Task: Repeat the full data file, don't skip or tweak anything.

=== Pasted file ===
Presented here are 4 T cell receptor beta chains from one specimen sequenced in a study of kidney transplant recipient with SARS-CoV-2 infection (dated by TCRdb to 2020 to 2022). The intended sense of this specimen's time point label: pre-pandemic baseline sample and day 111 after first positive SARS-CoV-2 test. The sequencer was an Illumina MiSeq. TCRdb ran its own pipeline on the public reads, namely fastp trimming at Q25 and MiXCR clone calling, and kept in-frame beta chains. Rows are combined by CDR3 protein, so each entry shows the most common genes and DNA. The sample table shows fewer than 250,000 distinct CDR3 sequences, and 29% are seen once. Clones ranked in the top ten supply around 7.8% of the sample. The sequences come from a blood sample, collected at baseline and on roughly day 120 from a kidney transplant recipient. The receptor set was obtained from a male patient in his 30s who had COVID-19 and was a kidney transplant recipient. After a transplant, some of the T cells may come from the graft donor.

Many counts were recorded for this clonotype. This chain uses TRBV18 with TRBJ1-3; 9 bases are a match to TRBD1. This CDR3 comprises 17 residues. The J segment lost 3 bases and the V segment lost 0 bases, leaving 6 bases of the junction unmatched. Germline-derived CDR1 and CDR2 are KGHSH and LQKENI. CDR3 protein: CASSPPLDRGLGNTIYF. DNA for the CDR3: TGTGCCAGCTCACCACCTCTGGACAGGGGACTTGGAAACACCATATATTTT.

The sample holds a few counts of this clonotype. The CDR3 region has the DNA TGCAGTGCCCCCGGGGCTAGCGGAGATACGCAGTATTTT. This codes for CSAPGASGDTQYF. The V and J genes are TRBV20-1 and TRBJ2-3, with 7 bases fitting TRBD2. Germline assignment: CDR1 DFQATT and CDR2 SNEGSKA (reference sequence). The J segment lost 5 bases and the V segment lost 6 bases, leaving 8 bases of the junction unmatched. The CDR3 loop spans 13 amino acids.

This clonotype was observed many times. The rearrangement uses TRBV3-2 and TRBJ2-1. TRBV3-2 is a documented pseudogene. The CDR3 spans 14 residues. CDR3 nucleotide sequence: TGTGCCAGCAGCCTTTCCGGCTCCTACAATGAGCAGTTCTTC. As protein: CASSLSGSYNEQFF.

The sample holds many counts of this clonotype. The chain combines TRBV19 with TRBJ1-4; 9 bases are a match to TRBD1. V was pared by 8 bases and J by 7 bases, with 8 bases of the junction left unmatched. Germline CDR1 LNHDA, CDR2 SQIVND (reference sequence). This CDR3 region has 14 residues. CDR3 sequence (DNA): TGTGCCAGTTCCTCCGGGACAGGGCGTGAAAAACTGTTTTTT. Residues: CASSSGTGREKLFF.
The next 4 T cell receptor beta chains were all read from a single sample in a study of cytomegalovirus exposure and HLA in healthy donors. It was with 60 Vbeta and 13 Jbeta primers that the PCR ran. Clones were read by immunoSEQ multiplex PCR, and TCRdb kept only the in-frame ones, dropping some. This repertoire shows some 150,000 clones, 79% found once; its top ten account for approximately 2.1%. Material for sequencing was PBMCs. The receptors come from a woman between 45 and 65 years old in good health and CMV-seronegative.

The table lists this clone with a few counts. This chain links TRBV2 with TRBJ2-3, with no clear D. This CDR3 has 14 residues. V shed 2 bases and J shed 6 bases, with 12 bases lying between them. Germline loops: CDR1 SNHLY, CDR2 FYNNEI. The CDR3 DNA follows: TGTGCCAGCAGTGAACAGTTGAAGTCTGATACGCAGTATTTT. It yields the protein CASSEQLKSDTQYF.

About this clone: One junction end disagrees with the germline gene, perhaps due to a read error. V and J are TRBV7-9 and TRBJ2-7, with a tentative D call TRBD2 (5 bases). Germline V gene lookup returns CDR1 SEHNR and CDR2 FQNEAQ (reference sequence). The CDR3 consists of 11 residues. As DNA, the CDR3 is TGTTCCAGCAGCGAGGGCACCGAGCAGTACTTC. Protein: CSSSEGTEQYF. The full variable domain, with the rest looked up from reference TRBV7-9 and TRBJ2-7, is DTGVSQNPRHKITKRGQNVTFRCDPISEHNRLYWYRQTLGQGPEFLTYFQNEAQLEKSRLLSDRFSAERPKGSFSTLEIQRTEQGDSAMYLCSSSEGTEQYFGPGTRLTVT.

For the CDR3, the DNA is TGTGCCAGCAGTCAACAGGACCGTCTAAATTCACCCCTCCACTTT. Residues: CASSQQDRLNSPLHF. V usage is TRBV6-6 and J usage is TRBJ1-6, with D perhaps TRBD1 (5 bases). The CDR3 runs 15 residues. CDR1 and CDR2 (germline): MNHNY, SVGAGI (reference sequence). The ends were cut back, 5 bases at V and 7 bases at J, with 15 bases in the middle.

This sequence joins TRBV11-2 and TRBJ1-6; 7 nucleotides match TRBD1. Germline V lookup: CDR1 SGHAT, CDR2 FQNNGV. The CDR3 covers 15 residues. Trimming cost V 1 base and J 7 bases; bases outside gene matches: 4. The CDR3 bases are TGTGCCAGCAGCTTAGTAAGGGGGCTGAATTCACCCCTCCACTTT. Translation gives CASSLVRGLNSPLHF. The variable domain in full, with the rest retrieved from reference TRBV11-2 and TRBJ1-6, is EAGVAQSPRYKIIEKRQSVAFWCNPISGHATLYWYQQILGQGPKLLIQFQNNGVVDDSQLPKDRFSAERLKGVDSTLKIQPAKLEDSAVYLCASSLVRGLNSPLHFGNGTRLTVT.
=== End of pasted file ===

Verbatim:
Presented here are 4 T cell receptor beta chains from one specimen sequenced in a study of kidney transplant recipient with SARS-CoV-2 infection (dated by TCRdb to 2020 to 2022). The intended sense of this specimen's time point label: pre-pandemic baseline sample and day 111 after first positive SARS-CoV-2 test. The sequencer was an Illumina MiSeq. TCRdb ran its own pipeline on the public reads, namely fastp trimming at Q25 and MiXCR clone calling, and kept in-frame beta chains. Rows are combined by CDR3 protein, so each entry shows the most common genes and DNA. The sample table shows fewer than 250,000 distinct CDR3 sequences, and 29% are seen once. Clones ranked in the top ten supply around 7.8% of the sample. The sequences come from a blood sample, collected at baseline and on roughly day 120 from a kidney transplant recipient. The receptor set was obtained from a male patient in his 30s who had COVID-19 and was a kidney transplant recipient. After a transplant, some of the T cells may come from the graft donor.

Many counts were recorded for this clonotype. This chain uses TRBV18 with TRBJ1-3; 9 bases are a match to TRBD1. This CDR3 comprises 17 residues. The J segment lost 3 bases and the V segment lost 0 bases, leaving 6 bases of the junction unmatched. Germline-derived CDR1 and CDR2 are KGHSH and LQKENI. CDR3 protein: CASSPPLDRGLGNTIYF. DNA for the CDR3: TGTGCCAGCTCACCACCTCTGGACAGGGGACTTGGAAACACCATATATTTT.

The sample holds a few counts of this clonotype. The CDR3 region has the DNA TGCAGTGCCCCCGGGGCTAGCGGAGATACGCAGTATTTT. This codes for CSAPGASGDTQYF. The V and J genes are TRBV20-1 and TRBJ2-3, with 7 bases fitting TRBD2. Germline assignment: CDR1 DFQATT and CDR2 SNEGSKA (reference sequence). The J segment lost 5 bases and the V segment lost 6 bases, leaving 8 bases of the junction unmatched. The CDR3 loop spans 13 amino acids.

This clonotype was observed many times. The rearrangement uses TRBV3-2 and TRBJ2-1. TRBV3-2 is a documented pseudogene. The CDR3 spans 14 residues. CDR3 nucleotide sequence: TGTGCCAGCAGCCTTTCCGGCTCCTACAATGAGCAGTTCTTC. As protein: CASSLSGSYNEQFF.

The sample holds many counts of this clonotype. The chain combines TRBV19 with TRBJ1-4; 9 bases are a match to TRBD1. V was pared by 8 bases and J by 7 bases, with 8 bases of the junction left unmatched. Germline CDR1 LNHDA, CDR2 SQIVND (reference sequence). This CDR3 region has 14 residues. CDR3 sequence (DNA): TGTGCCAGTTCCTCCGGGACAGGGCGTGAAAAACTGTTTTTT. Residues: CASSSGTGREKLFF.
The next 4 T cell receptor beta chains were all read from a single sample in a study of cytomegalovirus exposure and HLA in healthy donors. It was with 60 Vbeta and 13 Jbeta primers that the PCR ran. Clones were read by immunoSEQ multiplex PCR, and TCRdb kept only the in-frame ones, dropping some. This repertoire shows some 150,000 clones, 79% found once; its top ten account for approximately 2.1%. Material for sequencing was PBMCs. The receptors come from a woman between 45 and 65 years old in good health and CMV-seronegative.

The table lists this clone with a few counts. This chain links TRBV2 with TRBJ2-3, with no clear D. This CDR3 has 14 residues. V shed 2 bases and J shed 6 bases, with 12 bases lying between them. Germline loops: CDR1 SNHLY, CDR2 FYNNEI. The CDR3 DNA follows: TGTGCCAGCAGTGAACAGTTGAAGTCTGATACGCAGTATTTT. It yields the protein CASSEQLKSDTQYF.

About this clone: One junction end disagrees with the germline gene, perhaps due to a read error. V and J are TRBV7-9 and TRBJ2-7, with a tentative D call TRBD2 (5 bases). Germline V gene lookup returns CDR1 SEHNR and CDR2 FQNEAQ (reference sequence). The CDR3 consists of 11 residues. As DNA, the CDR3 is TGTTCCAGCAGCGAGGGCACCGAGCAGTACTTC. Protein: CSSSEGTEQYF. The full variable domain, with the rest looked up from reference TRBV7-9 and TRBJ2-7, is DTGVSQNPRHKITKRGQNVTFRCDPISEHNRLYWYRQTLGQGPEFLTYFQNEAQLEKSRLLSDRFSAERPKGSFSTLEIQRTEQGDSAMYLCSSSEGTEQYFGPGTRLTVT.

For the CDR3, the DNA is TGTGCCAGCAGTCAACAGGACCGTCTAAATTCACCCCTCCACTTT. Residues: CASSQQDRLNSPLHF. V usage is TRBV6-6 and J usage is TRBJ1-6, with D perhaps TRBD1 (5 bases). The CDR3 runs 15 residues. CDR1 and CDR2 (germline): MNHNY, SVGAGI (reference sequence). The ends were cut back, 5 bases at V and 7 bases at J, with 15 bases in the middle.

This sequence joins TRBV11-2 and TRBJ1-6; 7 nucleotides match TRBD1. Germline V lookup: CDR1 SGHAT, CDR2 FQNNGV. The CDR3 covers 15 residues. Trimming cost V 1 base and J 7 bases; bases outside gene matches: 4. The CDR3 bases are TGTGCCAGCAGCTTAGTAAGGGGGCTGAATTCACCCCTCCACTTT. Translation gives CASSLVRGLNSPLHF. The variable domain in full, with the rest retrieved from reference TRBV11-2 and TRBJ1-6, is EAGVAQSPRYKIIEKRQSVAFWCNPISGHATLYWYQQILGQGPKLLIQFQNNGVVDDSQLPKDRFSAERLKGVDSTLKIQPAKLEDSAVYLCASSLVRGLNSPLHFGNGTRLTVT.